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  How to show that $L_n^\dagger=L_{-n}$ for the Virasoro generators in CFT?

+ 3 like - 0 dislike

It seems to be a common knowledge that for the Virasoro generators in CFT the rule of hermitian conjugation reads
There is probably more then one way to show this. I ask for a clarification of a particular one.

One first defines the scalar product on a pair of fields $A_1,A_2$ as a correlator
$$\langle A_1,A_2\rangle:=\langle A_1(\infty)A_2(0)\rangle:=\lim\limits_{z\to\infty}z^{2\Delta_1}\langle A_1(z) A_2(0)\rangle$$

The action of the Virasoro generator $L_n$ on fieds is defined via
$$L_n A_1(z):=\frac1{2\pi i}\oint_z d\zeta (\zeta-z)^{n+1} \langle T(\zeta) A_1(z)\rangle$$

Using these definitions I can show that $L_1^\dagger=L_{-1}$ in the following way. Consider
$$\langle L_1 A_1(\infty) A_2(0)\rangle=\lim\limits_{z\to\infty}\frac{z^{2\Delta_1-2}}{2\pi i}\oint_z d\zeta (\zeta-z)^2\langle T(\zeta)A_1(z)A_2(0)\rangle$$

Integral around point $z$ can be represented as the sum of integrals around $0$ and $\infty$. Using the ordinary regularity condition for the energy momentum tensor $T(\zeta)\sim\zeta^{-4}, \zeta\to\infty$ one sees that the integral around $\infty$ vanishes. In the integral around $0$ out of three terms in expansion of $(\zeta-z)^2$ only the one with $z^2$ survives in the $z\to\infty$ limit. Hence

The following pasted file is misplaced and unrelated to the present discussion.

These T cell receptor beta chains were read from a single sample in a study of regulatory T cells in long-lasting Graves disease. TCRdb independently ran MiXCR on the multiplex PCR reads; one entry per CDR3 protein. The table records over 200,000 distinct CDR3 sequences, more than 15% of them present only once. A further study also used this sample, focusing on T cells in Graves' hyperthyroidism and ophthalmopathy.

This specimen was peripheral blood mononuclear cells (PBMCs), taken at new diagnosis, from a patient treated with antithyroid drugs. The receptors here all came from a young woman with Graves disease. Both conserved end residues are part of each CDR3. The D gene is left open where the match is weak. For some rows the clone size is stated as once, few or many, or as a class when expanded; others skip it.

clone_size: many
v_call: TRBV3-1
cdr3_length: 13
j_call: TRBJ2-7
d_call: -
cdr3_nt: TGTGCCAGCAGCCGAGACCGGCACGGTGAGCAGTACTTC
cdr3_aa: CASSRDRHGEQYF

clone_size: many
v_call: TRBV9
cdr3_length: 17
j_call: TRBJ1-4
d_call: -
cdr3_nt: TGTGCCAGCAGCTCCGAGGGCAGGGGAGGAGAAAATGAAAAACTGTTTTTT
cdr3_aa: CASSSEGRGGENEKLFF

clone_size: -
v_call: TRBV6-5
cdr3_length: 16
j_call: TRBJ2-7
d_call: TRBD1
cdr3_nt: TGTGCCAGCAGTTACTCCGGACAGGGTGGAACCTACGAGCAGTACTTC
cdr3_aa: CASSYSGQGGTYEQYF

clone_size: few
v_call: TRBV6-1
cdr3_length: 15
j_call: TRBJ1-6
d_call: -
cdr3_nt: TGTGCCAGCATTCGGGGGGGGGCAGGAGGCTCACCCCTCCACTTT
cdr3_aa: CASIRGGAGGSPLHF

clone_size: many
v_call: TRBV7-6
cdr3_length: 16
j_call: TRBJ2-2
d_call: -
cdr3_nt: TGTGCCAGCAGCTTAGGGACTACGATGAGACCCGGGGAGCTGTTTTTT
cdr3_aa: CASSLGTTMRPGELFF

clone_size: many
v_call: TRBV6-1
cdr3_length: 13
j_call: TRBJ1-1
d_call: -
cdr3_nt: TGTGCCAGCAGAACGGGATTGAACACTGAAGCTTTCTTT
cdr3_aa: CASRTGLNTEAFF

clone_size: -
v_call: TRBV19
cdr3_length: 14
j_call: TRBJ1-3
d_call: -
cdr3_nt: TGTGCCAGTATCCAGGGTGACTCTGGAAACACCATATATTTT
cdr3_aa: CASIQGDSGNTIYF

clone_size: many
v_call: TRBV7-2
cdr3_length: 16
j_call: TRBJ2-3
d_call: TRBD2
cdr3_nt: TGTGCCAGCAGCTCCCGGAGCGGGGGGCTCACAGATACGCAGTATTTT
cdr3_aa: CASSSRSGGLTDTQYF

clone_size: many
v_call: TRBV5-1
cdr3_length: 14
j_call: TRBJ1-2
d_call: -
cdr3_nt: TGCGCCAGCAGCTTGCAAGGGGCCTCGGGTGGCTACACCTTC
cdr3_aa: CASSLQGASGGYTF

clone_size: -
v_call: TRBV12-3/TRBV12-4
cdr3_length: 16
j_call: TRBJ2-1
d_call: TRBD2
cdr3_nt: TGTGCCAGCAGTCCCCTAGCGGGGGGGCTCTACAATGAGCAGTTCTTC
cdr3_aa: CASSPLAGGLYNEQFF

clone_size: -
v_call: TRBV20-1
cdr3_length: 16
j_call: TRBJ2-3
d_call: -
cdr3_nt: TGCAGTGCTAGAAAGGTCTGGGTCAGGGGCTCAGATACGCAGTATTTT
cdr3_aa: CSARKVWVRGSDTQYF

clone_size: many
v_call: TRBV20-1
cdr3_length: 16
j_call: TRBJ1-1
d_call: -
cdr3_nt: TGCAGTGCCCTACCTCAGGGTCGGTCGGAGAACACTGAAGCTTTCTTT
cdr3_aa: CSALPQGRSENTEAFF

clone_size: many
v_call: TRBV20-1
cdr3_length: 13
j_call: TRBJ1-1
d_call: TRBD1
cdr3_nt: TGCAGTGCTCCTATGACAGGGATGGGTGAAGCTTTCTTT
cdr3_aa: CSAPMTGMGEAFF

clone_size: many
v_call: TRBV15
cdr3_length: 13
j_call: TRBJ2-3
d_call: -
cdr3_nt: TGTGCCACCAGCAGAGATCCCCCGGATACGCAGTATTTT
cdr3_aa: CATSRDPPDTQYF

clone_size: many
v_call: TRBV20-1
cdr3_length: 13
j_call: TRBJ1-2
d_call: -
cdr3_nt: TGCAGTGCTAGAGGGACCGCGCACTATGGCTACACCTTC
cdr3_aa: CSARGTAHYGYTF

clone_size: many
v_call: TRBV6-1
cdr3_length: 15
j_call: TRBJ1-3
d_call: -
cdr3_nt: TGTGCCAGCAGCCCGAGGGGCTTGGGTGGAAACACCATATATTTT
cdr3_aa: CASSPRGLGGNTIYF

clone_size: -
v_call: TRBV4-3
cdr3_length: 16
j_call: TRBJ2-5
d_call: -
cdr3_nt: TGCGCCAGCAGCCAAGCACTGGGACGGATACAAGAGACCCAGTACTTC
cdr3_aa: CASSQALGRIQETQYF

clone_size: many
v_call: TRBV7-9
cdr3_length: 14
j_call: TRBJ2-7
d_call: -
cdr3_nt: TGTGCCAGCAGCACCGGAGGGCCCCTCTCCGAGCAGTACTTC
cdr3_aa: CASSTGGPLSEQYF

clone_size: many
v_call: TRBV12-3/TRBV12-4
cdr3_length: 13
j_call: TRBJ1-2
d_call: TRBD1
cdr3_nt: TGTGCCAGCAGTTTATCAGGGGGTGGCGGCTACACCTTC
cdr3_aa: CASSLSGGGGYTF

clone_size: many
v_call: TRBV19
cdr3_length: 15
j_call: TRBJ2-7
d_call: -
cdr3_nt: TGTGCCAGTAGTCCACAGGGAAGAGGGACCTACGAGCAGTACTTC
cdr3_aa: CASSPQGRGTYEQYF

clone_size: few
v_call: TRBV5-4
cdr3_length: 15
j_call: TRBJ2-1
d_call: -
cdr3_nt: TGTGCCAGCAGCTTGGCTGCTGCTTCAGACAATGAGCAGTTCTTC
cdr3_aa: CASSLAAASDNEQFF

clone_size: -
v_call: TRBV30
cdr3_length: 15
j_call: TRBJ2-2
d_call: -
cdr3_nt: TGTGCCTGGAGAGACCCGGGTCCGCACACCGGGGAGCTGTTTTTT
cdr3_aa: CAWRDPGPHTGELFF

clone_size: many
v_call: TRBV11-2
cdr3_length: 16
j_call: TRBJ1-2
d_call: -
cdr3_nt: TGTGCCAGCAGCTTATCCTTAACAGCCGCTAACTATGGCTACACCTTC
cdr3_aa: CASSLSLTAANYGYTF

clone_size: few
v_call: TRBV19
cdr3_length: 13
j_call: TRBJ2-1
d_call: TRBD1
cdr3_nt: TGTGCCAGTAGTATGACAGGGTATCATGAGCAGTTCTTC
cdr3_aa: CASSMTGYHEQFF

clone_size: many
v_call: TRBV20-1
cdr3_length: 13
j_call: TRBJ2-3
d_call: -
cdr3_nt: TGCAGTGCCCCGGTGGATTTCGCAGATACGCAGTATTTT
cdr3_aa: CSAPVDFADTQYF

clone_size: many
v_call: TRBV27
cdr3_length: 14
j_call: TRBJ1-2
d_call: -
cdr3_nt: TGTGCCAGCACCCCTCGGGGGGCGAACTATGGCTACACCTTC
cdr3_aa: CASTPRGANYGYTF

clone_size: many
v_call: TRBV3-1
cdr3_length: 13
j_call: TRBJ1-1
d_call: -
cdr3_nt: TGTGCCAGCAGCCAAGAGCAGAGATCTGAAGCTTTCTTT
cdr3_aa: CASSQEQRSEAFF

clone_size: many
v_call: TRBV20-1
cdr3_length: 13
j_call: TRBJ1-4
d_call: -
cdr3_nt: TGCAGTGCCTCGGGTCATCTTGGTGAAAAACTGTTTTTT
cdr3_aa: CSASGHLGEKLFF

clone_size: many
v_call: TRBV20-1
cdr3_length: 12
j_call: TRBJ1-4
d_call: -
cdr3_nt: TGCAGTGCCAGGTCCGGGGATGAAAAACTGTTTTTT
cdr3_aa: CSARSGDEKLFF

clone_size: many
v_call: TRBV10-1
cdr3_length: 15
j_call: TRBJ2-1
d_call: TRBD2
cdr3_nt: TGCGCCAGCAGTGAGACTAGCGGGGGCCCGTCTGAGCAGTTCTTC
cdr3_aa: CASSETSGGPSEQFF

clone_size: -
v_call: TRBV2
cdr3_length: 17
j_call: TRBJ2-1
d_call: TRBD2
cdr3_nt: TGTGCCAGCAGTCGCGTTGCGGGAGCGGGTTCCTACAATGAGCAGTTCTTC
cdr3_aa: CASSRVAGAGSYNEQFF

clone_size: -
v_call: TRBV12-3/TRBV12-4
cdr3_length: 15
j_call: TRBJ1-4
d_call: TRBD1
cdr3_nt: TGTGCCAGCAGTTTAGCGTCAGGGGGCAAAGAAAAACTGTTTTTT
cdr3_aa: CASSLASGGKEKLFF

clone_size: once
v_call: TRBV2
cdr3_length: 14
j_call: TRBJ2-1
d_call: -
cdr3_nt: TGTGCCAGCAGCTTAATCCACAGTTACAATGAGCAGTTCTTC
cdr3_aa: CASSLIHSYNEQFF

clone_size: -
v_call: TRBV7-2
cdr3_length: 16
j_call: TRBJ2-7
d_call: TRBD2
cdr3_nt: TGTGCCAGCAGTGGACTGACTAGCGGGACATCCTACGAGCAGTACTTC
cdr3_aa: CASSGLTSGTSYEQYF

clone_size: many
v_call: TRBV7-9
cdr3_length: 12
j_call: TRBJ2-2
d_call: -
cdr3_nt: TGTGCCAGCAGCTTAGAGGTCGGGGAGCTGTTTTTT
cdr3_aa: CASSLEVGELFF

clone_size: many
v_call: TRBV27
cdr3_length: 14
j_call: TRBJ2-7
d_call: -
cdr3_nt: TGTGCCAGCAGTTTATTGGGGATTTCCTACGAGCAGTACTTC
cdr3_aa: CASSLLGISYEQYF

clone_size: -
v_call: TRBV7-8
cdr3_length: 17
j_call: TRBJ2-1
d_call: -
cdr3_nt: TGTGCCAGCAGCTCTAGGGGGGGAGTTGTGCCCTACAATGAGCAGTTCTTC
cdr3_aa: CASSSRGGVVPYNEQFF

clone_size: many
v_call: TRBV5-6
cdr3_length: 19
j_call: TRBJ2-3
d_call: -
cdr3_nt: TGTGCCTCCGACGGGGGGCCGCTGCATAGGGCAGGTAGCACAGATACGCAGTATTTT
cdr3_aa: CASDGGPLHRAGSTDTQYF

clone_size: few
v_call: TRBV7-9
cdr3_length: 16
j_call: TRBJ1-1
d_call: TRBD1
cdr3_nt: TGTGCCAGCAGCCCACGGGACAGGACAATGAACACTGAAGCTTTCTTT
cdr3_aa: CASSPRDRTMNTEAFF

$$\langle L_1 A_1(\infty)A_2(0)\rangle=\lim\limits_{z\to\infty}\frac{z^{2\Delta_1}}{2\pi i}\oint_0 d\zeta \langle T(\zeta)A_1(z)A_2(0)\rangle=\langle A_1(\infty) L_{-1}A_2(0)\rangle$$

However this trick does not work for me already for $n=2$. The corresponding scalar product can be represented as
$$\langle L_2A_1(\infty)A_2(0)\rangle=\lim\limits_{z\to\infty}\frac{z^{2\Delta_1-4}}{2\pi i}(\oint_0+\oint_\infty) d\zeta (\zeta-z)^3 \langle T(\zeta)A_1(z)A_2(0)\rangle$$
Here the situation is opposite. It seems to me that the integral around $0$ vanishes in the $z\to\infty$ limit, since it grows as $z^3$ and gets diminished by a factor $z^{-4}$. On the other hand, the integral around $\infty$ seems to be non-vanishing as the integrand grows faster that in preceeding case, and the $\zeta^{-4}$ fall off of $T(\zeta)$ is not enough to make it regular at infinity. But I do not see how to bring this integral to the expected form $\langle A_1(\infty)L_{-2}A_2(0)\rangle$. Any help is appreciated.

asked Mar 11, 2016 in Theoretical Physics by Weather Report (240 points) [ no revision ]

Just a comment:  the scalar product you define is only correct if \(A_1\) is primary.  Thus, \(L_1\) and \(L_2\) should annihilate it.

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